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A big turnout with standing-room-only and a host of Zoom viewers attended the Twisp Planning Commission meeting last week. The Methow Valley News reports strong community interest in the proposed 52 unit housing development in the schoolhouse hill area on the bluff west of downtown Twisp in an abandoned orchard. Palm Investments owns the property, which is being characterized as an opportunity to develop affordable single-family housing. Developers Jerry and Julie Palm cited the critical need for affordable housing in the Methow Valley in the original Orchard Hills application. Mark Villwock, representing the developers at last week’s public hearing, told the commission that the Palms want to provide a welcoming neighborhood and help meet the community’s housing needs. Orchard Hills would include substantial open space, and the site’s steep slopes would be protected from future development. Several citizens testified saying they were not generally opposed to development on the property, but cited several issues that have been raised consistently about the project as presented, including:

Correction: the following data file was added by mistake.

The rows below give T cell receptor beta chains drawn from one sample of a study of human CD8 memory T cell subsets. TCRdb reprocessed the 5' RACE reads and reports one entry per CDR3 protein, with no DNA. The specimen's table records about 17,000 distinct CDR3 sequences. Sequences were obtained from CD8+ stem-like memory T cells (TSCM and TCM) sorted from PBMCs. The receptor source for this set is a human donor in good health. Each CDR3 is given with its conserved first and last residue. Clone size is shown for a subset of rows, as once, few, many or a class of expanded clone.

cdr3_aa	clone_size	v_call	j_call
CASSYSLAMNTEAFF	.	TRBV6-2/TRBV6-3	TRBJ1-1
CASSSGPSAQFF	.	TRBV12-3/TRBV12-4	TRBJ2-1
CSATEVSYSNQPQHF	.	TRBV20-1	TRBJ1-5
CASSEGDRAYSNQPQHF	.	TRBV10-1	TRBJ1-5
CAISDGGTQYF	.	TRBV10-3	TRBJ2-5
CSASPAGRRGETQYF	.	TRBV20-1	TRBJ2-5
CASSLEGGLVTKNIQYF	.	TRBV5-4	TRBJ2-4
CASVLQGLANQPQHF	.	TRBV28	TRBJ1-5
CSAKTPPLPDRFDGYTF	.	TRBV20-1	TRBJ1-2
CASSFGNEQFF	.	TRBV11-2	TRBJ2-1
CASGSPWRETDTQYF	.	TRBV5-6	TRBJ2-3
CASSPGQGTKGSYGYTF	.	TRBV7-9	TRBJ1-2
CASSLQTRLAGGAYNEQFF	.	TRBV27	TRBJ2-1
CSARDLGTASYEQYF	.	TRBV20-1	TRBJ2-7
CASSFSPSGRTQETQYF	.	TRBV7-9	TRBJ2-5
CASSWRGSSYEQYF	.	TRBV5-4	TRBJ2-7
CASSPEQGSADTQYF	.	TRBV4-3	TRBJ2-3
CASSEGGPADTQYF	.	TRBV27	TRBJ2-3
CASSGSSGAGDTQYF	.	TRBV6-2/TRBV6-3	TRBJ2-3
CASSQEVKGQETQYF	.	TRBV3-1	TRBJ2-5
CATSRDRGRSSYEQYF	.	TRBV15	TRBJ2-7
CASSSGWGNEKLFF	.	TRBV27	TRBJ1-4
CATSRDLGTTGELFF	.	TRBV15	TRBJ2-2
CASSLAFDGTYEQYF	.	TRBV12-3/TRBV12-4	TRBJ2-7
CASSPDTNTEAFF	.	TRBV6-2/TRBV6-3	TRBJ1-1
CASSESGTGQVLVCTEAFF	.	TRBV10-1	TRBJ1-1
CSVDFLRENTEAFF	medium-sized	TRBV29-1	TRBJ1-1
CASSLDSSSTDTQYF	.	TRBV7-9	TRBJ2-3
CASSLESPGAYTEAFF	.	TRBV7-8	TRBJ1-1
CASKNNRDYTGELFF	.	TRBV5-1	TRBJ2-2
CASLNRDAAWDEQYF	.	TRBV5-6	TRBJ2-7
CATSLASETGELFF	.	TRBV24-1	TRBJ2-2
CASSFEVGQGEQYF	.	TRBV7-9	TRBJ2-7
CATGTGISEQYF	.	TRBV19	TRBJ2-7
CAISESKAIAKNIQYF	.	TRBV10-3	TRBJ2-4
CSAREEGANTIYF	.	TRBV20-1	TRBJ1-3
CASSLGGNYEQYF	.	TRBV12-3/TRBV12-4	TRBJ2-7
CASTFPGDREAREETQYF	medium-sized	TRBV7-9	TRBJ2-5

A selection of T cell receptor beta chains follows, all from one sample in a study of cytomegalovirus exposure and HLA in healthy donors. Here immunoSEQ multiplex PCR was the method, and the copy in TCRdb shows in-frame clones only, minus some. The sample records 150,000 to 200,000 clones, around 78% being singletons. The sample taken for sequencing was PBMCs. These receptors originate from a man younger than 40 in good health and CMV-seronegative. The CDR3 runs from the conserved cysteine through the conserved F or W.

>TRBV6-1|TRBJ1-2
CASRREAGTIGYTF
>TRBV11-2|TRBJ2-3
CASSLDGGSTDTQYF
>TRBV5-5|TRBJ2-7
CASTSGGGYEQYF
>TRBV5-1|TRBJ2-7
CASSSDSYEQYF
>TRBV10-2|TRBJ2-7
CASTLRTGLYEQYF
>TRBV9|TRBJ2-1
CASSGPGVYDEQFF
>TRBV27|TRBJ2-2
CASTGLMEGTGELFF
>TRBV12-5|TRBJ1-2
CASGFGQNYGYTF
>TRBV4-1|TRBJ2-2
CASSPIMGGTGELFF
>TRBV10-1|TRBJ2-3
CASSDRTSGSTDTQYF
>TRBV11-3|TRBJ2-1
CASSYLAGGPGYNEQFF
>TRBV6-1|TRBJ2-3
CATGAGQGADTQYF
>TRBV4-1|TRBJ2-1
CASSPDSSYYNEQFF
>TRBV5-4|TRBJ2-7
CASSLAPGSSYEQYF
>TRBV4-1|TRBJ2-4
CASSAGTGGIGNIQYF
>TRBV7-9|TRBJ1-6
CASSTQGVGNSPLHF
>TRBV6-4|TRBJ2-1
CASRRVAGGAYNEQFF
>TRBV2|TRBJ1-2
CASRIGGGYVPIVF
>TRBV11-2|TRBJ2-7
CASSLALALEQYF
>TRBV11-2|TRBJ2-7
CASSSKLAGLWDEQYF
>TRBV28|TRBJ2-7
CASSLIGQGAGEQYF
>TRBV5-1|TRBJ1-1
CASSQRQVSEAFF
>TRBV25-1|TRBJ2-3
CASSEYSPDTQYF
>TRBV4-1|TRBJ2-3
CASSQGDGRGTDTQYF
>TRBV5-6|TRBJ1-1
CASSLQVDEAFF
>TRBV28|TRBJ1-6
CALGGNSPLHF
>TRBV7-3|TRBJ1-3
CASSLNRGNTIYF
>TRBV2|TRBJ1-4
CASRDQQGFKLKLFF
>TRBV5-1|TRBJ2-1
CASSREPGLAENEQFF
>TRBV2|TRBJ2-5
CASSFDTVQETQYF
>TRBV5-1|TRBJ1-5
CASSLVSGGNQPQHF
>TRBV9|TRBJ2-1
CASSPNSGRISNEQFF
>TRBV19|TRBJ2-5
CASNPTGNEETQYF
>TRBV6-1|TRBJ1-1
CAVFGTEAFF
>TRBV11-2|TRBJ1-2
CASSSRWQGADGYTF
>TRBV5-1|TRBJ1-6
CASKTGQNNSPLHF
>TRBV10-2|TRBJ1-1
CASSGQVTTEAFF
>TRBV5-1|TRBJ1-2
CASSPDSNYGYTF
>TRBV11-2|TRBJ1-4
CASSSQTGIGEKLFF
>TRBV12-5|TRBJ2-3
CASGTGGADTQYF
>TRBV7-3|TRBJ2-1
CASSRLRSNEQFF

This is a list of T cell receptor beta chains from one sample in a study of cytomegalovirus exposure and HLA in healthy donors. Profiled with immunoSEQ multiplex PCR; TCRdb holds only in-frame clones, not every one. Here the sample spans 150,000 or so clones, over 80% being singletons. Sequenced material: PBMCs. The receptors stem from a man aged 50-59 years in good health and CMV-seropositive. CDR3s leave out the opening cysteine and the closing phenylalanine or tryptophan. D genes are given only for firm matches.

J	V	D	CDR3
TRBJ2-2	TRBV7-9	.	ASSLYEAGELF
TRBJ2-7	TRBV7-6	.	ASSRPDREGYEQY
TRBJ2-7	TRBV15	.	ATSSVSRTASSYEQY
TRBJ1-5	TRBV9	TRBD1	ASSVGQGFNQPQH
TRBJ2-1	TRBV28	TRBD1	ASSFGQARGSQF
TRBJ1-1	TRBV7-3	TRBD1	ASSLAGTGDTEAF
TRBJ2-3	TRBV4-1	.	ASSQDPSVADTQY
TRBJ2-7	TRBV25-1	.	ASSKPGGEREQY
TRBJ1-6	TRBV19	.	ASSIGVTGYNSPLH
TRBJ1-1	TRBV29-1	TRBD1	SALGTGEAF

- Ingress and egress to the area is currently by only one street, which would create problems if the area needs to be evacuated because of wildfire concerns or other emergencies.

- The proposed housing, according to many commenters, should not be characterized as “affordable” because of the anticipated costs of development.

- The proposed density could negatively affect the character of the neighborhood

- The proposal should be considered in context with the several other potential housing projects that are in various stages of development, given the increased pressure on water and sewer systems and other town services.

The revised proposal calls for 52 residential lots of 3,630 square feet to 8,903 square feet, and three open space tracts on approximately 17 acres. The open space would cover about 6.8 acres, or 40% of the development.

Last week’s hearing was continued until the commission’s March 8 meeting, when more testimony can be offered. Written comments will also be accepted. But after March 8, the public’s participation will be limited. Meeting details can be found at

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